Main photo by Will Byington Stiff Little Fingers (SLF) is embarking on its final coast-to-coast U.S. tour. The tour also celebrates the 45th anniversary of the band’s seminal debut album, Inflammable Material. I caught up with SLF’s founder and frontman, Jake Burns, in advance of the tour’s commencement. Jake Burns founded Stiff Little Fingers in […]

Main photo by Will Byington

Stiff Little Fingers (SLF) is embarking on its final coast-to-coast U.S. tour. The tour also celebrates the 45th anniversary of the band’s seminal debut album, Inflammable Material. I caught up with SLF’s founder and frontman, Jake Burns, in advance of the tour’s commencement.

Jake Burns founded Stiff Little Fingers in his hometown of Belfast, Northern Ireland in 1977. Burns grew up during the “The Troubles,” as the sectarian civil war raging in Northern Ireland was known. Inflammable Material, which included amongst its classic songs, “Alternative Ulster” and “Suspect Device,” addressed the political turmoil and violence all around it, and brought them to the attention of music fans, and others, worldwide. It is still considered one of the greatest and most important punk albums ever made.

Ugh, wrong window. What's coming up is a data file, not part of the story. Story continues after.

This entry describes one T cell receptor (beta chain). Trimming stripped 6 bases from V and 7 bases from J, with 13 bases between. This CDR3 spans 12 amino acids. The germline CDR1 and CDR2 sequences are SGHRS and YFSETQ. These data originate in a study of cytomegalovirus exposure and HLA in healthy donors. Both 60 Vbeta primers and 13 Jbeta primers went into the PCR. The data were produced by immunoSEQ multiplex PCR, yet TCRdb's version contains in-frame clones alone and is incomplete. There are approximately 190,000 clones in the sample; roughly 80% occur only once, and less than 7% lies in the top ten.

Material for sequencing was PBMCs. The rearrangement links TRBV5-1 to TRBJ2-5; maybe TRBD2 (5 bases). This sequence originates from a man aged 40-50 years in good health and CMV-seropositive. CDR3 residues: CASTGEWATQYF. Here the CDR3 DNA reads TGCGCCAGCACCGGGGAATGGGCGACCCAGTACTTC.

As stated on the band’s site, “Along with The Clash, Sex Pistols, The Damned, Buzzcocks, they were there at the start of the punk rock movement and are still recording and touring today.

Burns, and his wife Shirley Sexton, moved to West Virginia a few years back from Chicago, where they resided for almost two decades. Burns and bandmates, Ali McMordie; Steve Grantley; and Ian McCallum, kick off their US tour on May 1st, 2024, starting on the East Coast and heading west.

Mer Gold: Please tell us about the inspiration for the title of the tour and the latest track from the band. I understand it is inspired by the “Hate Has No Home Here” campaign in Chicago.

Jake Burns: Yes, that’s correct. That local campaign had such a powerful title that I wanted to share it with people outside of Chicago. I felt it applied not just to a neighborhood or a city but, in fact, to life. So, I broadened the scope of the idea in the lyric to be pretty much all-encompassing.


This is SLF’s last US coast-to-coast tour, how did you decide the time was right to make it the final one?

To be fair, my knees pretty much made the decision for me! LOL. Seriously, though, we are all getting older and SLF have always prided ourselves on a pretty high bar when it comes to live performance. So, I decided I wanted to scale back the amount of touring we undertake to try and keep that bar as high as possible. I’ve seen a number of bands move into their 60’s and try to play as often as they did in their 20’s. In a lot of cases, they simply can’t pull it off and “ease up on the gas” a bit. Understandable, but I didn’t want to do that.

Photo by Michael Steff


What are you looking forward to most on this tour? What can your fans look forward to?